To keep you entertained, I’ll leave you with a screenshot of progress on my latest subway map-styled project: Interstates and US Highways together on one monumental map (and I’m not kidding: this thing is currently 150 inches across!). When complete, I’ll be breaking it down into smaller maps of individual states and/or regions, but I’m doing it as one map to start with to ensure consistency. This is the Pacific Northwest, and it’s substantially complete apart from tweaking colours, and coastline and state borders, which I’ll be adding at the end.
Fantasy Map: Tops Pizza Delivery Map for Tunbridge Wells, England
Just when I thought I’d seen every possible variation on things designed “in the style of a subway/tube map”, along comes something to prove me completely wrong. This isn’t the latest Metro system - it’s a pizza delivery map.
Have we been there? I believe I stopped in Tunbridge Wells very briefly to get some photos developed and have some lunch on my way from Hastings to London, all the way back in 1997.
What we like: Actually packed full of very useful information:the suburbs and towns around the pizza store, the roads used to get there (using the classic UK system of “A”, “B” and minor roads), the delivery charges incurred — depicted in a way akin to the modern Tube map’s Zones — and even the location of petrol stations for the delivery driver. And the legend at the bottom ties the whole thing together nicely, offering an alternative method of looking information up.
As Lee Vidal, the map’s designer says, “[the map] is designed to be a handy guide for both customers and delivery drivers like myself.”
What we don’t like: The delivery fee zones are a little distracting, due to the contorted shapes they have to make to fit around the suburbs and cities.
The colours used for roads could be a little more visually appealing, although something in the back of my head is telling me that these colours are the same as those used in UK road atlases to show road classes - can anyone confirm this for me?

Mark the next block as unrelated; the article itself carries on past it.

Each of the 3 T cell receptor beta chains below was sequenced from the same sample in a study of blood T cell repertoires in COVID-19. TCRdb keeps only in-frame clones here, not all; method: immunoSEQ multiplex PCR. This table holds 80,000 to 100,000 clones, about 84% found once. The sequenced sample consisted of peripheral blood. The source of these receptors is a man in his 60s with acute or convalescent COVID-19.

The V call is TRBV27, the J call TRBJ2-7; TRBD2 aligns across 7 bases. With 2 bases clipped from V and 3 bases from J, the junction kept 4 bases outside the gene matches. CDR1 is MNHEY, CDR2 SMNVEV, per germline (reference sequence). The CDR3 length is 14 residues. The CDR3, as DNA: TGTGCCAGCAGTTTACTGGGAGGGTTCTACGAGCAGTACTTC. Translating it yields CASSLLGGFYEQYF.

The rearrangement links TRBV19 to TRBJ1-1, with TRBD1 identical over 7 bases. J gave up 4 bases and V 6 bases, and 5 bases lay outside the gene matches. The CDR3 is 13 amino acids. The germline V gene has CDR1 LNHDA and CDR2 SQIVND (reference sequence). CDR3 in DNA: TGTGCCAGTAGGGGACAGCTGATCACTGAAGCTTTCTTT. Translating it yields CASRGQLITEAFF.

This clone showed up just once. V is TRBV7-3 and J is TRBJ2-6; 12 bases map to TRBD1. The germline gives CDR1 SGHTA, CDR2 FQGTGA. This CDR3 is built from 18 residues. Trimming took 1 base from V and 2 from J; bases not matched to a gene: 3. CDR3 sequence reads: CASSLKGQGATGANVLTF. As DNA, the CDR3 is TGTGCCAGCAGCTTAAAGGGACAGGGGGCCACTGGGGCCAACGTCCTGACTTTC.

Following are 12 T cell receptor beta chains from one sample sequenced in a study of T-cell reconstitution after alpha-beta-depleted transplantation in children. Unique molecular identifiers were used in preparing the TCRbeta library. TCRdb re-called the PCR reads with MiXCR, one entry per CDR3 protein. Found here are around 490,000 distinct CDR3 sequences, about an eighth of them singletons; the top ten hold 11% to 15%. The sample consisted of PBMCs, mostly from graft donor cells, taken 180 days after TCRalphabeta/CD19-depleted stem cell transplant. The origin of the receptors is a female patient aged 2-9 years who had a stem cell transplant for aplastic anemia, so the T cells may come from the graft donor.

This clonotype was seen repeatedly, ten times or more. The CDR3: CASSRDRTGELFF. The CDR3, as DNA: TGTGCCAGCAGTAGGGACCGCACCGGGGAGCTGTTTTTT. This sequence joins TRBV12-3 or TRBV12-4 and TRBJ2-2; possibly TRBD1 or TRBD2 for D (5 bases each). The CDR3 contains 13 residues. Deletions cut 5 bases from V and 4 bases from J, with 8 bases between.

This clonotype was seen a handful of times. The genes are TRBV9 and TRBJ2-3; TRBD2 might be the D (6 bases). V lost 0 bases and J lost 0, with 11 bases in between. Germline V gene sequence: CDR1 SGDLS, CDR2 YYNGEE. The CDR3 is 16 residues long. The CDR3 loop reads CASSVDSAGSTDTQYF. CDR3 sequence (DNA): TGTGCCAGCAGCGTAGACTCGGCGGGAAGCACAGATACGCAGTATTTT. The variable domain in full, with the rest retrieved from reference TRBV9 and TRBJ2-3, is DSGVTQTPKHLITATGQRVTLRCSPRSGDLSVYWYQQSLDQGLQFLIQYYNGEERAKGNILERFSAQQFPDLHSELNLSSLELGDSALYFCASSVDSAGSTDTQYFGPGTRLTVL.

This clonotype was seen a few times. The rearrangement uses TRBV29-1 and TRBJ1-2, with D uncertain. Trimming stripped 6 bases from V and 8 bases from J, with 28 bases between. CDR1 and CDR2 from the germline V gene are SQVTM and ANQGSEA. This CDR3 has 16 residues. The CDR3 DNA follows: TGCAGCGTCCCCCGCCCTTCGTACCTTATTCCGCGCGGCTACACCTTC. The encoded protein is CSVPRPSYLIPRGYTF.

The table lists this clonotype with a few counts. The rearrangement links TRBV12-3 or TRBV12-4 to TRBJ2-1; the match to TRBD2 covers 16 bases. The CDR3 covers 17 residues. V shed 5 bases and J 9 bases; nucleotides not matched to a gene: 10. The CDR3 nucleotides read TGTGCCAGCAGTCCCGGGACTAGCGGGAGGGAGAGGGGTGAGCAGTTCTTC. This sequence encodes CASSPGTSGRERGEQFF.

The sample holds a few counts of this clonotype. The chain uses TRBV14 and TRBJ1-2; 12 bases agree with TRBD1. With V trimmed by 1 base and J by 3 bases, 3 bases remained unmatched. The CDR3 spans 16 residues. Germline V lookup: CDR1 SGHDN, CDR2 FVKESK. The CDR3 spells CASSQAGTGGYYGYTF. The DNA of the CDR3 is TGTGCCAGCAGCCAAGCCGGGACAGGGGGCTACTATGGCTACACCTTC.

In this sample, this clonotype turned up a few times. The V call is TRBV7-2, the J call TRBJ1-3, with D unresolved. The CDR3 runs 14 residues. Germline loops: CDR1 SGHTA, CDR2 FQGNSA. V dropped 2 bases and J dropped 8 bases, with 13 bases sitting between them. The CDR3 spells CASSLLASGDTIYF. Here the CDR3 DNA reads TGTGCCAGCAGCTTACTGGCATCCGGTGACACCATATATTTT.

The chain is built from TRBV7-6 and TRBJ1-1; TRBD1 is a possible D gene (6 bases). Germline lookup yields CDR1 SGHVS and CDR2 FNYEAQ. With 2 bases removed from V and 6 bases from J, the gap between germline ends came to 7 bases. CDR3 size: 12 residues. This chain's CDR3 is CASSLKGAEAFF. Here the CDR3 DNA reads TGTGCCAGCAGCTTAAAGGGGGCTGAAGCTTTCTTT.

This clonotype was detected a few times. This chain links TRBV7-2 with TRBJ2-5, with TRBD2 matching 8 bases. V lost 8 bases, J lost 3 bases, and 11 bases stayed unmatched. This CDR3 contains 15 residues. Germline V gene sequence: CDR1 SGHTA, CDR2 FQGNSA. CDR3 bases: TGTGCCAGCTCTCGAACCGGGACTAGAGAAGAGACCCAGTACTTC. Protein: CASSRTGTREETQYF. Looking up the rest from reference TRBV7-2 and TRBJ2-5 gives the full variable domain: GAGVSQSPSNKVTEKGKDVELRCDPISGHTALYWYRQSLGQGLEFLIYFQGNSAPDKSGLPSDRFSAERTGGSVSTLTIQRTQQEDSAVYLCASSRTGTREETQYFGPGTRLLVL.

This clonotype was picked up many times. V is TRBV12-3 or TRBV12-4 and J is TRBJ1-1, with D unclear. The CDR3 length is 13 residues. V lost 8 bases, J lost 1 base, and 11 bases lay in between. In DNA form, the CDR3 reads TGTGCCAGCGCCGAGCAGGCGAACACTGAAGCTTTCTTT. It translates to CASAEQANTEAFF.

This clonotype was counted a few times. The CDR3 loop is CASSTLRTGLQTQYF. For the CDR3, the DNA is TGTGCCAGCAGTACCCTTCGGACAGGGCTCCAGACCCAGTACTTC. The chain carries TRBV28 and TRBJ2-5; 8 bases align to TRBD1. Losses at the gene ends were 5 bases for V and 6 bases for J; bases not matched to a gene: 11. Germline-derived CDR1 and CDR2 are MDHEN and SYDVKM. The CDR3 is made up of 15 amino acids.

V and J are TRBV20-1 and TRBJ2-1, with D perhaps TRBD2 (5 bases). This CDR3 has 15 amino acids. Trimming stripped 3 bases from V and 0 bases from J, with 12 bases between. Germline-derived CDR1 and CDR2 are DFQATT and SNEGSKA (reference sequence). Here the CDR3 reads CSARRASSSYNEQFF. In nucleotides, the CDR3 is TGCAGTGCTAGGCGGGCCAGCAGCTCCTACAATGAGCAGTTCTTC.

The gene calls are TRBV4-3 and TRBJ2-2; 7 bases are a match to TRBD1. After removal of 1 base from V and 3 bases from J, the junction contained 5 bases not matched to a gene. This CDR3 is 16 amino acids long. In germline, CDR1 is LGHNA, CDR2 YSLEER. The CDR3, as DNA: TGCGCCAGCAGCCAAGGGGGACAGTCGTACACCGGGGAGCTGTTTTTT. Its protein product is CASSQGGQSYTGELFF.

Finally, the location “ticks” on the grey minor roads are a little bit long for my liking, looking more like branches of the road than a stop along the way.
Our rating: Imaginative, creative, attractive and useful. Four stars!
(Source: Designed by Lee Vidal/Flickr)
San Antonio Options
Very rough alternatives for my next big subway map-style project (and when I say big, I mean BIG!).
The option on the right is definitely more accurate when it comes to the way the routes interact, but feels overly fussy and a little messy. By not showing the highways within the I-410 loop (the left option), the map is simplified a lot… which - considering the scale I’m contemplating - is probably a good thing!
For those of you guessing that my latest transit map project is of the U.S. Interstate system, you should be aware that I’ve already done it - twice. My first version in 2009, and a revised (better) version earlier this year. Read the full details on my design blog here.
25 x 17” and 26 x 24” prints are available for sale on my website, or you can visit my Society6 store for more prints (framed and unframed), stretched canvases, iPhone cases, laptop skins, t-shirts and more! Perfect gifts for the transit nerd in your life!